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Turn back, and fly like ships before the wind,
Or lambs pursu'd by hunger-starved wolves.

The latter of the two similies is good; the former, by its faintness of resemblance, has no effect but to load the narration with an useless image.

The next error is a capital one. In an epic poem, or in a poem upon an elevated subject, a writer ought to avoid raising a simile on a low image, which never fails to bring down the principal subject. A grand object ought never to be resembled to one that is diminutive, however delicate the resemblance; for it is the peculiar character of a grand object to fix the attention, and swell the mind; to contract it to a minute object, is therefore unpleasant. The resembling an object to one that is greater, has a good effect, by raising the mind: for one passes with satisfaction from small to great; but cannot be drawn down, without reluctance, from great to small. Hence the following similies are faulty:

Meanwhile the troops beneath Patroclus' care
Invade the Trojans, and commence the war.
As wasps, provok'd by children in their play,
Pour from their mansions by the broad highway,
In swarms the guiltless traveller engage,
Whet all their stings, and call forth all their rage;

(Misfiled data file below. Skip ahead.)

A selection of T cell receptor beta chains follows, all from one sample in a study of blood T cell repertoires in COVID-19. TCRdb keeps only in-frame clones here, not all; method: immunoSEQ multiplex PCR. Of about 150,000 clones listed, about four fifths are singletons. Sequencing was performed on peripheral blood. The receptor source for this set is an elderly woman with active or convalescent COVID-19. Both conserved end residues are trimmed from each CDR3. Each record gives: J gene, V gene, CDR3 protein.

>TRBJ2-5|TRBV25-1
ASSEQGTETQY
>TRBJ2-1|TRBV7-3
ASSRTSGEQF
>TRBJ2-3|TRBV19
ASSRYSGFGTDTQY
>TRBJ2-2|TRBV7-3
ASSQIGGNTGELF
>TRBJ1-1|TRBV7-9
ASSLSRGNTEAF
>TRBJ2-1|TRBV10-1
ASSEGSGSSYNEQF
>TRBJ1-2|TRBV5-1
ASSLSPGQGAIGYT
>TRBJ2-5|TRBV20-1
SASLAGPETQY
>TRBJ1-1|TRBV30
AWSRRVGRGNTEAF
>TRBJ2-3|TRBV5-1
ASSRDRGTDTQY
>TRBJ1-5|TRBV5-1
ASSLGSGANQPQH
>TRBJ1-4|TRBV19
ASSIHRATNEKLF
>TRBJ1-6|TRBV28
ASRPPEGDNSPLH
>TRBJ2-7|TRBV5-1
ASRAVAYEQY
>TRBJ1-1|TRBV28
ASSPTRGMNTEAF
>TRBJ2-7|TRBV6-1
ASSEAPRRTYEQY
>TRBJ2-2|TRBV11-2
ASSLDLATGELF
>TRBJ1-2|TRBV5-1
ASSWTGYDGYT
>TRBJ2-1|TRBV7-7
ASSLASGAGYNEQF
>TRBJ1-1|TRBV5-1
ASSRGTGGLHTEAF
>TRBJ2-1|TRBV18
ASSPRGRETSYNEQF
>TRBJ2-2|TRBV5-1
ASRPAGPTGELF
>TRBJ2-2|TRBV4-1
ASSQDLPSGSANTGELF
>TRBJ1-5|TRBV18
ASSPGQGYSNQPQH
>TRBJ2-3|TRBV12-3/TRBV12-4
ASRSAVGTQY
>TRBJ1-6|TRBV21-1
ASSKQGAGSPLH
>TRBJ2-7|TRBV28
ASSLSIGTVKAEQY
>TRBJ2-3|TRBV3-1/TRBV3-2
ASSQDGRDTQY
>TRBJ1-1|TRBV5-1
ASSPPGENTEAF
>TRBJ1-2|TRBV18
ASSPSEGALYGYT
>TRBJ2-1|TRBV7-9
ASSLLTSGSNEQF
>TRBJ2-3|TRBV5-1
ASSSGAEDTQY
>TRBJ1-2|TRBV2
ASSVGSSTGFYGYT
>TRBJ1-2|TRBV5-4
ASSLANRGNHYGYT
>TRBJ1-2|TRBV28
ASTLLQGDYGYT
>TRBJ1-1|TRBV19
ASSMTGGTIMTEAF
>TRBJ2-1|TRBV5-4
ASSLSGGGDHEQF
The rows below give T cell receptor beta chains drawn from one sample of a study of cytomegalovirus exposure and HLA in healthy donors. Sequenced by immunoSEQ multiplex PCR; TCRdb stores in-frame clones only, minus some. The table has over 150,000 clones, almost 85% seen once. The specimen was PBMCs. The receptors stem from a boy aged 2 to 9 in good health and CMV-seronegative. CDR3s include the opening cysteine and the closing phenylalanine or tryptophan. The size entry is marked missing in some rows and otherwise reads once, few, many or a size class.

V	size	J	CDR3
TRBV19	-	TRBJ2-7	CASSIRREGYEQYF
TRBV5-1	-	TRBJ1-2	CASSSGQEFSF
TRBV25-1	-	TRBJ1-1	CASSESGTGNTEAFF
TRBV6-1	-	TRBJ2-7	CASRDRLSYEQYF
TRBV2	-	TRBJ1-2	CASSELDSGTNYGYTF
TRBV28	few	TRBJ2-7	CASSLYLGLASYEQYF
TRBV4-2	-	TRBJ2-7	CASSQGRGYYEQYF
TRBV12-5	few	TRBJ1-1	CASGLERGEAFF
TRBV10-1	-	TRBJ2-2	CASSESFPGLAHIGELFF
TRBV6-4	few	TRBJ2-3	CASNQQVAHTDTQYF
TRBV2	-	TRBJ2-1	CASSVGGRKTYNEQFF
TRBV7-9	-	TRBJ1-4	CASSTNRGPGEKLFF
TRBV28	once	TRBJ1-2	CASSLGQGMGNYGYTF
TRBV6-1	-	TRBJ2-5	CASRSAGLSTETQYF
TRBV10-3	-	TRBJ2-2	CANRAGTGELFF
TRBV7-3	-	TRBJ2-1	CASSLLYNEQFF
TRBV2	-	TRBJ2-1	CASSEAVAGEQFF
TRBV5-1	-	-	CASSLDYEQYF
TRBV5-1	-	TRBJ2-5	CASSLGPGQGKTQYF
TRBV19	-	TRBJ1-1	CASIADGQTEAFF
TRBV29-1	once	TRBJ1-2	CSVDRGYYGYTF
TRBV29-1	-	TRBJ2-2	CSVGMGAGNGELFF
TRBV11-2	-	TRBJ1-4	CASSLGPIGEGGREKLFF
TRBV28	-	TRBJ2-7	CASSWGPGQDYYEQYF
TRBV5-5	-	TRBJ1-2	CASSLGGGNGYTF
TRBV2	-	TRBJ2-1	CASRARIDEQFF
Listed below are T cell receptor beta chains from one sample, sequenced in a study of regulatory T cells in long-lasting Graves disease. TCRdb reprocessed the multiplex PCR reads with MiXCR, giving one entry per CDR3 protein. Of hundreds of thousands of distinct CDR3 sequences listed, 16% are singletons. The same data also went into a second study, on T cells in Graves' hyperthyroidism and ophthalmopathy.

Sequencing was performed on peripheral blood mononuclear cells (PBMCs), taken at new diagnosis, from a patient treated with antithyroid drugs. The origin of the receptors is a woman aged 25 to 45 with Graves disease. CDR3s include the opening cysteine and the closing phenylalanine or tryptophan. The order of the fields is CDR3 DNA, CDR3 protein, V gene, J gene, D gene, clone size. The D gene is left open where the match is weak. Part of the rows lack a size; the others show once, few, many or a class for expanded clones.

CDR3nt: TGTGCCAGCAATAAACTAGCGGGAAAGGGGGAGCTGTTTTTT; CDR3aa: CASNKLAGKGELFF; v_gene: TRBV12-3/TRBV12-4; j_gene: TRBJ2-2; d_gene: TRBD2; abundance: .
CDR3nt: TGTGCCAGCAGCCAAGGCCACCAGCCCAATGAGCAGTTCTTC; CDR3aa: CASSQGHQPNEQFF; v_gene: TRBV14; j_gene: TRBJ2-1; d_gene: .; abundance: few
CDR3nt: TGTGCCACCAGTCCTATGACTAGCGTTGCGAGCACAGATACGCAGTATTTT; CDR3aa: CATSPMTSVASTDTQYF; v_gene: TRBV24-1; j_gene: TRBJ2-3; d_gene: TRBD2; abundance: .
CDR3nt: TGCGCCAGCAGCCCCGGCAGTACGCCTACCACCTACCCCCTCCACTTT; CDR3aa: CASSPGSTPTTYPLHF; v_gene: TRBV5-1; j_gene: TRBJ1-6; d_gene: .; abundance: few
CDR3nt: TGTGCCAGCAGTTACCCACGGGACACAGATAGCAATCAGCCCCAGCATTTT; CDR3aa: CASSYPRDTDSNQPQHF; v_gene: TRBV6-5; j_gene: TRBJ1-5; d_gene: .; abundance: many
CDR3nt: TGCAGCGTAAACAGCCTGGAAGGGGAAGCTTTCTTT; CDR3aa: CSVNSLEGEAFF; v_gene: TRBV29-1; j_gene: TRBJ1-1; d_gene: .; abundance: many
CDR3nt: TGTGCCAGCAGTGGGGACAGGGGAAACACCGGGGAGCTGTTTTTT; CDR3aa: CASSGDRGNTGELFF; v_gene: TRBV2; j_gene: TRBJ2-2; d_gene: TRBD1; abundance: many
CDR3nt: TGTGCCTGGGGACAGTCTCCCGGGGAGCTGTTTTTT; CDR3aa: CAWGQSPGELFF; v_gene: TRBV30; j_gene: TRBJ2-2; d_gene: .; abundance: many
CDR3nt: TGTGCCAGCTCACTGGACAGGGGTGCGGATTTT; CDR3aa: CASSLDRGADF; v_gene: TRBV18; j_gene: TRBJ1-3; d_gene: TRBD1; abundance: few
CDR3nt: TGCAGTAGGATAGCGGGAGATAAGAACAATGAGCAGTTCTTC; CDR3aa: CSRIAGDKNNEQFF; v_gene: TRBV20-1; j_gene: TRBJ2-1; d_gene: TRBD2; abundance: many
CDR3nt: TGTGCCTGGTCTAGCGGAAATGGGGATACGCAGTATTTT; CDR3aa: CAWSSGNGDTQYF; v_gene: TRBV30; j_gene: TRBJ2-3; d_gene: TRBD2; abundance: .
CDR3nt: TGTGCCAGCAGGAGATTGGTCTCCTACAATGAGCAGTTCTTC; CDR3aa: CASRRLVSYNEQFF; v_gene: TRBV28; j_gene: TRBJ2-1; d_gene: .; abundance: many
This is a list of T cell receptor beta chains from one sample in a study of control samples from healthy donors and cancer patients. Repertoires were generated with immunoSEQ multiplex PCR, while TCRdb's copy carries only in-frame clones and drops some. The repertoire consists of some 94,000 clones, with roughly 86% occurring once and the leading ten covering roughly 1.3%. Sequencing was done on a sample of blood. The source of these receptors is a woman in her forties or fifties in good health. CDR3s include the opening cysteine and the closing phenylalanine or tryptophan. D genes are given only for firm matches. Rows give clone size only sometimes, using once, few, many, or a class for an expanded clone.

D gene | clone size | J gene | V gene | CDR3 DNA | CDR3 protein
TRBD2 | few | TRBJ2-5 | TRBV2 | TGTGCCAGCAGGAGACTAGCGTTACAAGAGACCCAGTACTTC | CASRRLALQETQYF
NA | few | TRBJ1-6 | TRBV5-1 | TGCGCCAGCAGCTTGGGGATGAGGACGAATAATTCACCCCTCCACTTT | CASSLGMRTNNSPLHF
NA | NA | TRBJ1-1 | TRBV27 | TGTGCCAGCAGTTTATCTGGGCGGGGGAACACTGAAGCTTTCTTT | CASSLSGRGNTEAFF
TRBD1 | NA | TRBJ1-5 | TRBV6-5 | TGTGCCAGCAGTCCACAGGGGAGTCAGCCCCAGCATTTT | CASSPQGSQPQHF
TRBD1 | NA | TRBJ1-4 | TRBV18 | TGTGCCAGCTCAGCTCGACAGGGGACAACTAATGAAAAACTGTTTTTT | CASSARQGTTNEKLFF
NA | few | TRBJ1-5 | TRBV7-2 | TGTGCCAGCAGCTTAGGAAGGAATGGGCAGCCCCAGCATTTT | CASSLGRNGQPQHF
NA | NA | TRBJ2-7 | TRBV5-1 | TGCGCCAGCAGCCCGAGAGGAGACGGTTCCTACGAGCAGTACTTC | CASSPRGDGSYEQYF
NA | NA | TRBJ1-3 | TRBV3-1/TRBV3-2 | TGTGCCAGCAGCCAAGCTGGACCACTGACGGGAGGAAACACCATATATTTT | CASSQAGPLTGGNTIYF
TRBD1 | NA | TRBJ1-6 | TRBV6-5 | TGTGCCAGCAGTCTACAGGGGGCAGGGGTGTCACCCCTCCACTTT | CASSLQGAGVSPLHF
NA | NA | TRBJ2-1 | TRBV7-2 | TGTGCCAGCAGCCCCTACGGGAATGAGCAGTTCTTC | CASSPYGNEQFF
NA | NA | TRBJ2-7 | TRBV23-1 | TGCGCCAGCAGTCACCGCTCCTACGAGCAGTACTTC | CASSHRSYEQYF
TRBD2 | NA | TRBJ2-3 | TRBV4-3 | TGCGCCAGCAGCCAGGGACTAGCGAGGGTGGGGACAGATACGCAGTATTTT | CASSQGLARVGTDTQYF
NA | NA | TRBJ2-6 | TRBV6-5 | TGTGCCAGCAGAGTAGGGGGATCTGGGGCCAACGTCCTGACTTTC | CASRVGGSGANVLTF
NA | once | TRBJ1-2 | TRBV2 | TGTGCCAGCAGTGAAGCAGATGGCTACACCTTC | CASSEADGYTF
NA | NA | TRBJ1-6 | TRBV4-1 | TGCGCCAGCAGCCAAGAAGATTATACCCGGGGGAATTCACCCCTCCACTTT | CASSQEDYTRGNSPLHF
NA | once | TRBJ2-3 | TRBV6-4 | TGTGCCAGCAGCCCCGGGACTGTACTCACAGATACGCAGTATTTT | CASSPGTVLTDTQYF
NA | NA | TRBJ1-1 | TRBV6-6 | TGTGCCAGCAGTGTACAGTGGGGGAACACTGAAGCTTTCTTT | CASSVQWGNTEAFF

All rise in arms, and, with a general cry,
Assert their waxen domes, and buzzing progeny.
Thus from the tents the fervent legion swarms,
So loud their clamors, and so keen their arms.

ILIAD, XVI. 312.

So burns the vengeful hornet (soul all o'er)
Repuls'd in vain, and thirsty still of gore;
(Bold son of air and heat) on angry wings,
Untam'd, untir'd, he turns, attacks and stings.
Fir'd with like ardor fierce Atrides flew,
And sent his soul with ev'ry lance he threw.

ILIAD, Xvii. 642.

An error, opposite to the former, is the introducing a resembling image, so elevated or great as to bear no proportion to the principal subject. Their remarkable disparity never fails to depress the principal subject by contrast, instead of raising it by resem

blance: if the disparity be great, the simile degenerates into burlesque; nothing being more ridiculous than to force an object out of its proper rank in nature, by equalling it with one greatly superior or greatly inferior.

A writer of delicacy will avoid drawing his comparisons from any image that is nauseous, ugly, or remarkably disagreeable; for, however strong the resemblance may be, more will be lost than gained by such comparison.

O thou fond many! with what loud applause
Did'st thou beat heav'n with blessing Bolingbroke
Before he was what thou would'st have him be!
And now being trimm'd up in thine own desires,
Thou, beastly feeder, art so full of him,
That thou provok'st thyself to cast him up.
And so, thou common dog, did'st thou disgorge
Thy glutton bosom of the royal Richard,
And now thou wouldst eat thy dead vomit up,
And howl'st to find it.


The strongest objection that can lie against a comparison is, that it consists in words only, not in sense. Such false coin, or spurious wit, does extremely well in burlesque; but is far below the dignity of the epic, or of any serious composition.